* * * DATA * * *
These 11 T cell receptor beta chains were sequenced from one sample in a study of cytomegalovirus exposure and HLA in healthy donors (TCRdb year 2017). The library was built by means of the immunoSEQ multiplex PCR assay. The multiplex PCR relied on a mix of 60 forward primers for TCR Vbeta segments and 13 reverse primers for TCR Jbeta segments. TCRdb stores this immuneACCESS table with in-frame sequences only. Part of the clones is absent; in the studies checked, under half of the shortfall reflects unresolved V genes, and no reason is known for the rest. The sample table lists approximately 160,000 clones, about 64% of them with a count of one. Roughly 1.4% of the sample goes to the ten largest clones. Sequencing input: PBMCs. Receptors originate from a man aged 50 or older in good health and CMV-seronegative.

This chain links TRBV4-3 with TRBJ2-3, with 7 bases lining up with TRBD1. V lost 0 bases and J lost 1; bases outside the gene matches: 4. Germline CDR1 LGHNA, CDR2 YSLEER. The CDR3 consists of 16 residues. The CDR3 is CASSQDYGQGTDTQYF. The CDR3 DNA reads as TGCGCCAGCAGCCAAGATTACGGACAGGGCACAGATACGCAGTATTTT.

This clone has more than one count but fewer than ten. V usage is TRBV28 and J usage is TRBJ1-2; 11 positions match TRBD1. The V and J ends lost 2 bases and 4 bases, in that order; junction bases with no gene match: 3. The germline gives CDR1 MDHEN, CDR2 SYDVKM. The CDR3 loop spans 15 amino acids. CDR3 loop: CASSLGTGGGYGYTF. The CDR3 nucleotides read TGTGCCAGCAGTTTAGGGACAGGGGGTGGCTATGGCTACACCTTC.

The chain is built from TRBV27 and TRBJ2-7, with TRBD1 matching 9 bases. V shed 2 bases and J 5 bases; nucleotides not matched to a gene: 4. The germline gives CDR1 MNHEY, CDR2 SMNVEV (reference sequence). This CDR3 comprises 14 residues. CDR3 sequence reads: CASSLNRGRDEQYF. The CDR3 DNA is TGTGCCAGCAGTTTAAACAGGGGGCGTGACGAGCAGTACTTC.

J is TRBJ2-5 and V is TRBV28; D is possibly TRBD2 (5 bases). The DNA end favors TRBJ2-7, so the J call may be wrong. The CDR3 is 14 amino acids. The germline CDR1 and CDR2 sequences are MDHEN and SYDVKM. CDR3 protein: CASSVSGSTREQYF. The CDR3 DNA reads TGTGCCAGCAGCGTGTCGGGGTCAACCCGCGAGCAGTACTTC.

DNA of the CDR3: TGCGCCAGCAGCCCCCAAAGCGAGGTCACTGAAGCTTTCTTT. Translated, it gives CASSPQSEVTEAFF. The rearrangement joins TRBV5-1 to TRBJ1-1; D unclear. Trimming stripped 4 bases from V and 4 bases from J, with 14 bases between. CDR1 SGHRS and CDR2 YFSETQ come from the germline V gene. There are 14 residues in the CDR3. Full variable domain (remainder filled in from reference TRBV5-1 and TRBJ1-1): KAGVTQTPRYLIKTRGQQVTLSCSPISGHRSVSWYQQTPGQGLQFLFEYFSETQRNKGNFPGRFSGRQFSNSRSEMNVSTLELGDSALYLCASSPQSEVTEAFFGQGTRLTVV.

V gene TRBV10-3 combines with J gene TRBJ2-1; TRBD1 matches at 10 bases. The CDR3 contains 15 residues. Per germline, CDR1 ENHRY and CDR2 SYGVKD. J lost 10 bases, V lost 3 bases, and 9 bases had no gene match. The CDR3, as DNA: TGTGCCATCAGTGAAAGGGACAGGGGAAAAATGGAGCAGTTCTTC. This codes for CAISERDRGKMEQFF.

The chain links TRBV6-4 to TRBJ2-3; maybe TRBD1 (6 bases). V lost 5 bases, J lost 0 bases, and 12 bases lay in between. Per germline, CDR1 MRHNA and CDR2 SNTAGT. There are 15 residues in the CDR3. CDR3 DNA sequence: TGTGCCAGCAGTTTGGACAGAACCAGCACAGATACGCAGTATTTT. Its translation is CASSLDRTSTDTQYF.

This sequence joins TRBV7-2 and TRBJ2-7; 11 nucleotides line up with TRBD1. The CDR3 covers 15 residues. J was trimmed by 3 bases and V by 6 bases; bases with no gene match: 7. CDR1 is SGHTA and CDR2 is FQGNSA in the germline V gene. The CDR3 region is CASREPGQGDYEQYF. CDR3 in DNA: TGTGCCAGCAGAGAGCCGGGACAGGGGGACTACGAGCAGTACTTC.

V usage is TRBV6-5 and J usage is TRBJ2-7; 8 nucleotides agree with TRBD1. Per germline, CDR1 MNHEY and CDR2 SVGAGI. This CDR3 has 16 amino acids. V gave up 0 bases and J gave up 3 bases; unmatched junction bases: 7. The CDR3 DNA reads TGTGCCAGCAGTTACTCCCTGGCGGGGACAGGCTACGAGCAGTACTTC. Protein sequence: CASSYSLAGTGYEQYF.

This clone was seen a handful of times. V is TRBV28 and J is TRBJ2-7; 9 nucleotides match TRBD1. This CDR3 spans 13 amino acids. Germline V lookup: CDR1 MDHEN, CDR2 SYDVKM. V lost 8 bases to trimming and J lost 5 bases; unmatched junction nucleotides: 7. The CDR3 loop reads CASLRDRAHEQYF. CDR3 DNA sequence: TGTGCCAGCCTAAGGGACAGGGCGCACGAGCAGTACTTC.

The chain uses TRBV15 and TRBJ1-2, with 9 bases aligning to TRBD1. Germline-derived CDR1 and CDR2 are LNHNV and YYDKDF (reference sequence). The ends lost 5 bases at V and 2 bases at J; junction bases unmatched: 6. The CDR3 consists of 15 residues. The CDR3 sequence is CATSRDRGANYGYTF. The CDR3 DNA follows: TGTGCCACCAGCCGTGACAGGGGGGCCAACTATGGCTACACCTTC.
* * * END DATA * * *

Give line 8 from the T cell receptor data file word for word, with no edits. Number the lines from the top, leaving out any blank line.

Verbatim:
The chain links TRBV6-4 to TRBJ2-3; maybe TRBD1 (6 bases). V lost 5 bases, J lost 0 bases, and 12 bases lay in between. Per germline, CDR1 MRHNA and CDR2 SNTAGT. There are 15 residues in the CDR3. CDR3 DNA sequence: TGTGCCAGCAGTTTGGACAGAACCAGCACAGATACGCAGTATTTT. Its translation is CASSLDRTSTDTQYF.